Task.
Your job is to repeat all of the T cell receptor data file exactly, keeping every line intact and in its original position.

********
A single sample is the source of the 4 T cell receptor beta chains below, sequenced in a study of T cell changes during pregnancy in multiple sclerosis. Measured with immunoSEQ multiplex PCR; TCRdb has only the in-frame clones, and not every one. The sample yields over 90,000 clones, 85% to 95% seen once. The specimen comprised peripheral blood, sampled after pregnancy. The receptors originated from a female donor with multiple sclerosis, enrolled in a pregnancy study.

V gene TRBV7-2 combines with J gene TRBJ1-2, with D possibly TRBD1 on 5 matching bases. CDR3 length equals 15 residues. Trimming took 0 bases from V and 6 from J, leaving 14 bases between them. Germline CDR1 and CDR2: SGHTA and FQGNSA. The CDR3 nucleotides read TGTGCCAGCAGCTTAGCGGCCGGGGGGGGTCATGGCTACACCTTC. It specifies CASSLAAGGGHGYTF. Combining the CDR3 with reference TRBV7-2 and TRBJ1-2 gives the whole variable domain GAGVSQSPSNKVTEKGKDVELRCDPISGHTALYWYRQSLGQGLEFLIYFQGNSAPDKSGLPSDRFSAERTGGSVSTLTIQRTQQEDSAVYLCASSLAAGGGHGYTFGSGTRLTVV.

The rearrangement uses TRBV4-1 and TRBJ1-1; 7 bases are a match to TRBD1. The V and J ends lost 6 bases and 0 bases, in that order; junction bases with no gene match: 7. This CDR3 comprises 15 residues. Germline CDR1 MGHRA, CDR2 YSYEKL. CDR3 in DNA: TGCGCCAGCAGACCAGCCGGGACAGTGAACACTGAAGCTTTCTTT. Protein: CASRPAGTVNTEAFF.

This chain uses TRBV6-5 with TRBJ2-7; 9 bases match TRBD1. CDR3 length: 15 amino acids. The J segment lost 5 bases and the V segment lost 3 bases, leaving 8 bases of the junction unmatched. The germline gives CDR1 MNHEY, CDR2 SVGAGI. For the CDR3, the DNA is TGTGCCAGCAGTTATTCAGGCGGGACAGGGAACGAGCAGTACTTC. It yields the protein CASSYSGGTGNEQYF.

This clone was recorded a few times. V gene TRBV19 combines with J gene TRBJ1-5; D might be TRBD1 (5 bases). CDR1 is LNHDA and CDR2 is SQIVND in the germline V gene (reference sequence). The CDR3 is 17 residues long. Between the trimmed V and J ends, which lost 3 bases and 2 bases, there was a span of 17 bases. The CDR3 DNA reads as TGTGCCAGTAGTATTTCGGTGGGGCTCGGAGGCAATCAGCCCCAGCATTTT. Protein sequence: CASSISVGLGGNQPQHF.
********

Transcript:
A single sample is the source of the 4 T cell receptor beta chains below, sequenced in a study of T cell changes during pregnancy in multiple sclerosis. Measured with immunoSEQ multiplex PCR; TCRdb has only the in-frame clones, and not every one. The sample yields over 90,000 clones, 85% to 95% seen once. The specimen comprised peripheral blood, sampled after pregnancy. The receptors originated from a female donor with multiple sclerosis, enrolled in a pregnancy study.

V gene TRBV7-2 combines with J gene TRBJ1-2, with D possibly TRBD1 on 5 matching bases. CDR3 length equals 15 residues. Trimming took 0 bases from V and 6 from J, leaving 14 bases between them. Germline CDR1 and CDR2: SGHTA and FQGNSA. The CDR3 nucleotides read TGTGCCAGCAGCTTAGCGGCCGGGGGGGGTCATGGCTACACCTTC. It specifies CASSLAAGGGHGYTF. Combining the CDR3 with reference TRBV7-2 and TRBJ1-2 gives the whole variable domain GAGVSQSPSNKVTEKGKDVELRCDPISGHTALYWYRQSLGQGLEFLIYFQGNSAPDKSGLPSDRFSAERTGGSVSTLTIQRTQQEDSAVYLCASSLAAGGGHGYTFGSGTRLTVV.

The rearrangement uses TRBV4-1 and TRBJ1-1; 7 bases are a match to TRBD1. The V and J ends lost 6 bases and 0 bases, in that order; junction bases with no gene match: 7. This CDR3 comprises 15 residues. Germline CDR1 MGHRA, CDR2 YSYEKL. CDR3 in DNA: TGCGCCAGCAGACCAGCCGGGACAGTGAACACTGAAGCTTTCTTT. Protein: CASRPAGTVNTEAFF.

This chain uses TRBV6-5 with TRBJ2-7; 9 bases match TRBD1. CDR3 length: 15 amino acids. The J segment lost 5 bases and the V segment lost 3 bases, leaving 8 bases of the junction unmatched. The germline gives CDR1 MNHEY, CDR2 SVGAGI. For the CDR3, the DNA is TGTGCCAGCAGTTATTCAGGCGGGACAGGGAACGAGCAGTACTTC. It yields the protein CASSYSGGTGNEQYF.

This clone was recorded a few times. V gene TRBV19 combines with J gene TRBJ1-5; D might be TRBD1 (5 bases). CDR1 is LNHDA and CDR2 is SQIVND in the germline V gene (reference sequence). The CDR3 is 17 residues long. Between the trimmed V and J ends, which lost 3 bases and 2 bases, there was a span of 17 bases. The CDR3 DNA reads as TGTGCCAGTAGTATTTCGGTGGGGCTCGGAGGCAATCAGCCCCAGCATTTT. Protein sequence: CASSISVGLGGNQPQHF.